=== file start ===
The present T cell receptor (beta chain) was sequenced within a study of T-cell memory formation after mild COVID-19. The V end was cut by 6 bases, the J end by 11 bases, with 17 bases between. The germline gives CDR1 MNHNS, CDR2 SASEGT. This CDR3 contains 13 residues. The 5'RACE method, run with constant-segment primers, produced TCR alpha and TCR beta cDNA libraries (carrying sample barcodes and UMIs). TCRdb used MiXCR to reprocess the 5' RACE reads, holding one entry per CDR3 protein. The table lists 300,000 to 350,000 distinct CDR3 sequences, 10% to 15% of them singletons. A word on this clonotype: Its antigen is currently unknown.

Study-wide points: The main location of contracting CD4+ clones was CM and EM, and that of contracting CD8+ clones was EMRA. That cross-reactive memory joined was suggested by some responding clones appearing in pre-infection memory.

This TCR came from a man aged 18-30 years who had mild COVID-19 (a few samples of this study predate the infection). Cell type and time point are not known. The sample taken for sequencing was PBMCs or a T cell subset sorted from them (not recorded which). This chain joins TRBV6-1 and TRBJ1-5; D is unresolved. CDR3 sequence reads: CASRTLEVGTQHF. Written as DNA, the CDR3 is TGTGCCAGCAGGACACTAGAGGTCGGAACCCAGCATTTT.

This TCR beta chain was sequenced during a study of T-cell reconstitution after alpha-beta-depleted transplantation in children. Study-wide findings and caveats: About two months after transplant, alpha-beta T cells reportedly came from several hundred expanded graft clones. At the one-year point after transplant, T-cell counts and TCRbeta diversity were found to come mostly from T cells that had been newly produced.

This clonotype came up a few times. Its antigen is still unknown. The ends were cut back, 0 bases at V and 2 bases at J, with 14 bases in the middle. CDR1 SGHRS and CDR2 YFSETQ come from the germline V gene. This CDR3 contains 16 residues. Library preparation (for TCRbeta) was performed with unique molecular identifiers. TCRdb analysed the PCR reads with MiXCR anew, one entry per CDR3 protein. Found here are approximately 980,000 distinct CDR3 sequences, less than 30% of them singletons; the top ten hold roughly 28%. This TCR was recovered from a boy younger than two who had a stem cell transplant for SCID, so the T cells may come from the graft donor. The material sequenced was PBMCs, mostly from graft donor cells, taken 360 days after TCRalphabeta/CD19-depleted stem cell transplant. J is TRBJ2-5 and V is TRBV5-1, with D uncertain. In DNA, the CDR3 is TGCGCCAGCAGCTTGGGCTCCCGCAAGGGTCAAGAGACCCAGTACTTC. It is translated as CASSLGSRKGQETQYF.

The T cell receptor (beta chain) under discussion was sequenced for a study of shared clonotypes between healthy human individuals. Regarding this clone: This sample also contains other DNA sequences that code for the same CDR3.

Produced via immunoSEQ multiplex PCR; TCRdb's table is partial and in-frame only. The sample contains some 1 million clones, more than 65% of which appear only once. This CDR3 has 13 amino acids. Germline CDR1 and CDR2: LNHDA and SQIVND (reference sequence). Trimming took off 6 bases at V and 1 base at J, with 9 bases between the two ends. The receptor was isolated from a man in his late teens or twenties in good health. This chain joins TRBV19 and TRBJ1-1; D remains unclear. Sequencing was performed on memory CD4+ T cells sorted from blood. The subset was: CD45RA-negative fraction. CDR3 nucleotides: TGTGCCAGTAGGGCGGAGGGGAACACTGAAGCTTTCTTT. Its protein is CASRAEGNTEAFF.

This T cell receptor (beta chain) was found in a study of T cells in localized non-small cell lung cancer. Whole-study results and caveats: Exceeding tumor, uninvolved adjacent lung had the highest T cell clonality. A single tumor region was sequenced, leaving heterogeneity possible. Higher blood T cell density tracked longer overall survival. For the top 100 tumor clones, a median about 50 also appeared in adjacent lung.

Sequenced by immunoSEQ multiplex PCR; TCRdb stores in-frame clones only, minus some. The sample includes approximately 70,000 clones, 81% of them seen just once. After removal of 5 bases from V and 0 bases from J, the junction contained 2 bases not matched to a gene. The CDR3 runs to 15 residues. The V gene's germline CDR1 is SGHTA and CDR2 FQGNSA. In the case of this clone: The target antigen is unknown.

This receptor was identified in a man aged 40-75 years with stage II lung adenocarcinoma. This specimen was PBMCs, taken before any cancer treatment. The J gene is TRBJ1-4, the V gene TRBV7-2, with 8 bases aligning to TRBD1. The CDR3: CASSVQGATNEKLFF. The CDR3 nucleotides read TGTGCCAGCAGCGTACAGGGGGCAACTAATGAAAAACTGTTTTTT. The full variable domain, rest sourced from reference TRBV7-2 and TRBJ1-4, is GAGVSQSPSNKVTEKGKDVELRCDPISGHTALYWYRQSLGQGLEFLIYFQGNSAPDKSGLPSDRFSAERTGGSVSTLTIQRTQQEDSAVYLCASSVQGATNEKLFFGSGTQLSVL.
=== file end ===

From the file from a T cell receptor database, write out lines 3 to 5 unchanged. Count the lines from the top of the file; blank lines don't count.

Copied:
This TCR came from a man aged 18-30 years who had mild COVID-19 (a few samples of this study predate the infection). Cell type and time point are not known. The sample taken for sequencing was PBMCs or a T cell subset sorted from them (not recorded which). This chain joins TRBV6-1 and TRBJ1-5; D is unresolved. CDR3 sequence reads: CASRTLEVGTQHF. Written as DNA, the CDR3 is TGTGCCAGCAGGACACTAGAGGTCGGAACCCAGCATTTT.

This TCR beta chain was sequenced during a study of T-cell reconstitution after alpha-beta-depleted transplantation in children. Study-wide findings and caveats: About two months after transplant, alpha-beta T cells reportedly came from several hundred expanded graft clones. At the one-year point after transplant, T-cell counts and TCRbeta diversity were found to come mostly from T cells that had been newly produced.

This clonotype came up a few times. Its antigen is still unknown. The ends were cut back, 0 bases at V and 2 bases at J, with 14 bases in the middle. CDR1 SGHRS and CDR2 YFSETQ come from the germline V gene. This CDR3 contains 16 residues. Library preparation (for TCRbeta) was performed with unique molecular identifiers. TCRdb analysed the PCR reads with MiXCR anew, one entry per CDR3 protein. Found here are approximately 980,000 distinct CDR3 sequences, less than 30% of them singletons; the top ten hold roughly 28%. This TCR was recovered from a boy younger than two who had a stem cell transplant for SCID, so the T cells may come from the graft donor. The material sequenced was PBMCs, mostly from graft donor cells, taken 360 days after TCRalphabeta/CD19-depleted stem cell transplant. J is TRBJ2-5 and V is TRBV5-1, with D uncertain. In DNA, the CDR3 is TGCGCCAGCAGCTTGGGCTCCCGCAAGGGTCAAGAGACCCAGTACTTC. It is translated as CASSLGSRKGQETQYF.